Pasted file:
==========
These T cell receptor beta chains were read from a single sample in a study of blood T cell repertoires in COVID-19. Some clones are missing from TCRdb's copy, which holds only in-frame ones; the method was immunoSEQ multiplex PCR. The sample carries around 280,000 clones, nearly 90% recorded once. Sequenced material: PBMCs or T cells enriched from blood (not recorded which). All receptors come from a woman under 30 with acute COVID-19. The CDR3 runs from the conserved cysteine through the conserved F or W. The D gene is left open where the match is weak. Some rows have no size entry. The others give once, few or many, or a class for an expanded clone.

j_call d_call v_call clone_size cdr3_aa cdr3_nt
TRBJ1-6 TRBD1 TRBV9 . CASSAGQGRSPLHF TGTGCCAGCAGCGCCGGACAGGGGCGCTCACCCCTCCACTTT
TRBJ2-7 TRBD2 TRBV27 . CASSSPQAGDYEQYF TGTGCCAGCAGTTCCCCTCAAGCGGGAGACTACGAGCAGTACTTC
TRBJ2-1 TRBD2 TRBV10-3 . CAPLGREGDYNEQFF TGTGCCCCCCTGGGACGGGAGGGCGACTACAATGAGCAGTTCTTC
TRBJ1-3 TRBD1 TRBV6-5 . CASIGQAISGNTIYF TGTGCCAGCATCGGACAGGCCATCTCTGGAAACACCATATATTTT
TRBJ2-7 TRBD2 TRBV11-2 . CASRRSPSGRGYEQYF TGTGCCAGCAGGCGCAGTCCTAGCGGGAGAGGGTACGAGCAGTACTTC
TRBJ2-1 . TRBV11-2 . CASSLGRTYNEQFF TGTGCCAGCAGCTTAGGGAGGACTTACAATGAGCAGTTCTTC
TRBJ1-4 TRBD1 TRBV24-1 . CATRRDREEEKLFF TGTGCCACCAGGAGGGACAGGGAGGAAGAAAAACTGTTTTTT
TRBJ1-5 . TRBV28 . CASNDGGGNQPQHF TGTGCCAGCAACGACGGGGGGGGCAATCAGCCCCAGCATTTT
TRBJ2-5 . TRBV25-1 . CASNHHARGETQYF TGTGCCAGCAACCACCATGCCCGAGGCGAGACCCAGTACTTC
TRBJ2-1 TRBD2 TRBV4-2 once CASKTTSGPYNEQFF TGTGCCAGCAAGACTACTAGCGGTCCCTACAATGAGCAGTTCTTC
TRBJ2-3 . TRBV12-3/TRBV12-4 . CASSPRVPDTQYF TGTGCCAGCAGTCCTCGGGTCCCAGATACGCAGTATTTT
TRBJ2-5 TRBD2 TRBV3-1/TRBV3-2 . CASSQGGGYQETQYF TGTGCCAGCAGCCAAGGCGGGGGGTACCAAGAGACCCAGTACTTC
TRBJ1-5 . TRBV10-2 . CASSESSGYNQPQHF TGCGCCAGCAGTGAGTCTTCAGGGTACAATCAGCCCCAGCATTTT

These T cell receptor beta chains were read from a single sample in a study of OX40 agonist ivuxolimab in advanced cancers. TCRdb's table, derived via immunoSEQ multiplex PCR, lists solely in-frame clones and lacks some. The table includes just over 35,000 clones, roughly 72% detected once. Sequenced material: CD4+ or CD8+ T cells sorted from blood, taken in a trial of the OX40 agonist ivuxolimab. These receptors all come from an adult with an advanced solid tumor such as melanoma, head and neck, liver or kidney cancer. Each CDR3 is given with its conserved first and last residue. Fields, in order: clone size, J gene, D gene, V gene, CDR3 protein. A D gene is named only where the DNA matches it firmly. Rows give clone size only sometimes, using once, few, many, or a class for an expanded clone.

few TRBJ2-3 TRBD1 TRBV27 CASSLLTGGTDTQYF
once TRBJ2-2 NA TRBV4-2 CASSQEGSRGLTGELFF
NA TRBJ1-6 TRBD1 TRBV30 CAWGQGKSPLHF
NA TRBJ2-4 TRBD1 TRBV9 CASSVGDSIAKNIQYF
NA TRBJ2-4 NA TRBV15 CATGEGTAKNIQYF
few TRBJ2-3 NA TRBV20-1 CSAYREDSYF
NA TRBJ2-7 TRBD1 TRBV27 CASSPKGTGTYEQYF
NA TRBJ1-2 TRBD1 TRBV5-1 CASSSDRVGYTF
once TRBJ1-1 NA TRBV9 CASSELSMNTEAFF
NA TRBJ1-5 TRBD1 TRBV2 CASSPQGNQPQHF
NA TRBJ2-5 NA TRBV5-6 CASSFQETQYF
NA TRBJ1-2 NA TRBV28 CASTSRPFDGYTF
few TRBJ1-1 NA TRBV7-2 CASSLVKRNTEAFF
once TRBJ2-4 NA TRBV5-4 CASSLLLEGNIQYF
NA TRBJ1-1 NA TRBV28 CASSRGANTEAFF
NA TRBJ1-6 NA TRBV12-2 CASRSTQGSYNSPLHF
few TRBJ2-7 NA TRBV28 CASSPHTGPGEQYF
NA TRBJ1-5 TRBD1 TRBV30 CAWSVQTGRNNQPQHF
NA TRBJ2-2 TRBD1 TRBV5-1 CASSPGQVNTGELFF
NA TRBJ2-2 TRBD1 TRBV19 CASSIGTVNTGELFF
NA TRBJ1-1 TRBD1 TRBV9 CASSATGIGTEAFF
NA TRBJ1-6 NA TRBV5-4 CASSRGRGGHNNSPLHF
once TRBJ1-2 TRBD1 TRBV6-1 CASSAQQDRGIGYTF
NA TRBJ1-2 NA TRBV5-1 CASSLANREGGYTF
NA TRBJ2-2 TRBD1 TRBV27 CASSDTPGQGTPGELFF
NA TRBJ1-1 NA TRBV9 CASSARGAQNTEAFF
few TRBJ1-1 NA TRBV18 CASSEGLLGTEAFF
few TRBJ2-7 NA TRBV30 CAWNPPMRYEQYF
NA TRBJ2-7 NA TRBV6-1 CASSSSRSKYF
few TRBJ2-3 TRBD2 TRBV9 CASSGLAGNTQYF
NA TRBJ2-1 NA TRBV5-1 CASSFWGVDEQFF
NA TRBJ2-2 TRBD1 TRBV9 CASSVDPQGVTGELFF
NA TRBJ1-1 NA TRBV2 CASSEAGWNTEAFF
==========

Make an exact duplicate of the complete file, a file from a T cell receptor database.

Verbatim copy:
These T cell receptor beta chains were read from a single sample in a study of blood T cell repertoires in COVID-19. Some clones are missing from TCRdb's copy, which holds only in-frame ones; the method was immunoSEQ multiplex PCR. The sample carries around 280,000 clones, nearly 90% recorded once. Sequenced material: PBMCs or T cells enriched from blood (not recorded which). All receptors come from a woman under 30 with acute COVID-19. The CDR3 runs from the conserved cysteine through the conserved F or W. The D gene is left open where the match is weak. Some rows have no size entry. The others give once, few or many, or a class for an expanded clone.

j_call d_call v_call clone_size cdr3_aa cdr3_nt
TRBJ1-6 TRBD1 TRBV9 . CASSAGQGRSPLHF TGTGCCAGCAGCGCCGGACAGGGGCGCTCACCCCTCCACTTT
TRBJ2-7 TRBD2 TRBV27 . CASSSPQAGDYEQYF TGTGCCAGCAGTTCCCCTCAAGCGGGAGACTACGAGCAGTACTTC
TRBJ2-1 TRBD2 TRBV10-3 . CAPLGREGDYNEQFF TGTGCCCCCCTGGGACGGGAGGGCGACTACAATGAGCAGTTCTTC
TRBJ1-3 TRBD1 TRBV6-5 . CASIGQAISGNTIYF TGTGCCAGCATCGGACAGGCCATCTCTGGAAACACCATATATTTT
TRBJ2-7 TRBD2 TRBV11-2 . CASRRSPSGRGYEQYF TGTGCCAGCAGGCGCAGTCCTAGCGGGAGAGGGTACGAGCAGTACTTC
TRBJ2-1 . TRBV11-2 . CASSLGRTYNEQFF TGTGCCAGCAGCTTAGGGAGGACTTACAATGAGCAGTTCTTC
TRBJ1-4 TRBD1 TRBV24-1 . CATRRDREEEKLFF TGTGCCACCAGGAGGGACAGGGAGGAAGAAAAACTGTTTTTT
TRBJ1-5 . TRBV28 . CASNDGGGNQPQHF TGTGCCAGCAACGACGGGGGGGGCAATCAGCCCCAGCATTTT
TRBJ2-5 . TRBV25-1 . CASNHHARGETQYF TGTGCCAGCAACCACCATGCCCGAGGCGAGACCCAGTACTTC
TRBJ2-1 TRBD2 TRBV4-2 once CASKTTSGPYNEQFF TGTGCCAGCAAGACTACTAGCGGTCCCTACAATGAGCAGTTCTTC
TRBJ2-3 . TRBV12-3/TRBV12-4 . CASSPRVPDTQYF TGTGCCAGCAGTCCTCGGGTCCCAGATACGCAGTATTTT
TRBJ2-5 TRBD2 TRBV3-1/TRBV3-2 . CASSQGGGYQETQYF TGTGCCAGCAGCCAAGGCGGGGGGTACCAAGAGACCCAGTACTTC
TRBJ1-5 . TRBV10-2 . CASSESSGYNQPQHF TGCGCCAGCAGTGAGTCTTCAGGGTACAATCAGCCCCAGCATTTT

These T cell receptor beta chains were read from a single sample in a study of OX40 agonist ivuxolimab in advanced cancers. TCRdb's table, derived via immunoSEQ multiplex PCR, lists solely in-frame clones and lacks some. The table includes just over 35,000 clones, roughly 72% detected once. Sequenced material: CD4+ or CD8+ T cells sorted from blood, taken in a trial of the OX40 agonist ivuxolimab. These receptors all come from an adult with an advanced solid tumor such as melanoma, head and neck, liver or kidney cancer. Each CDR3 is given with its conserved first and last residue. Fields, in order: clone size, J gene, D gene, V gene, CDR3 protein. A D gene is named only where the DNA matches it firmly. Rows give clone size only sometimes, using once, few, many, or a class for an expanded clone.

few TRBJ2-3 TRBD1 TRBV27 CASSLLTGGTDTQYF
once TRBJ2-2 NA TRBV4-2 CASSQEGSRGLTGELFF
NA TRBJ1-6 TRBD1 TRBV30 CAWGQGKSPLHF
NA TRBJ2-4 TRBD1 TRBV9 CASSVGDSIAKNIQYF
NA TRBJ2-4 NA TRBV15 CATGEGTAKNIQYF
few TRBJ2-3 NA TRBV20-1 CSAYREDSYF
NA TRBJ2-7 TRBD1 TRBV27 CASSPKGTGTYEQYF
NA TRBJ1-2 TRBD1 TRBV5-1 CASSSDRVGYTF
once TRBJ1-1 NA TRBV9 CASSELSMNTEAFF
NA TRBJ1-5 TRBD1 TRBV2 CASSPQGNQPQHF
NA TRBJ2-5 NA TRBV5-6 CASSFQETQYF
NA TRBJ1-2 NA TRBV28 CASTSRPFDGYTF
few TRBJ1-1 NA TRBV7-2 CASSLVKRNTEAFF
once TRBJ2-4 NA TRBV5-4 CASSLLLEGNIQYF
NA TRBJ1-1 NA TRBV28 CASSRGANTEAFF
NA TRBJ1-6 NA TRBV12-2 CASRSTQGSYNSPLHF
few TRBJ2-7 NA TRBV28 CASSPHTGPGEQYF
NA TRBJ1-5 TRBD1 TRBV30 CAWSVQTGRNNQPQHF
NA TRBJ2-2 TRBD1 TRBV5-1 CASSPGQVNTGELFF
NA TRBJ2-2 TRBD1 TRBV19 CASSIGTVNTGELFF
NA TRBJ1-1 TRBD1 TRBV9 CASSATGIGTEAFF
NA TRBJ1-6 NA TRBV5-4 CASSRGRGGHNNSPLHF
once TRBJ1-2 TRBD1 TRBV6-1 CASSAQQDRGIGYTF
NA TRBJ1-2 NA TRBV5-1 CASSLANREGGYTF
NA TRBJ2-2 TRBD1 TRBV27 CASSDTPGQGTPGELFF
NA TRBJ1-1 NA TRBV9 CASSARGAQNTEAFF
few TRBJ1-1 NA TRBV18 CASSEGLLGTEAFF
few TRBJ2-7 NA TRBV30 CAWNPPMRYEQYF
NA TRBJ2-7 NA TRBV6-1 CASSSSRSKYF
few TRBJ2-3 TRBD2 TRBV9 CASSGLAGNTQYF
NA TRBJ2-1 NA TRBV5-1 CASSFWGVDEQFF
NA TRBJ2-2 TRBD1 TRBV9 CASSVDPQGVTGELFF
NA TRBJ1-1 NA TRBV2 CASSEAGWNTEAFF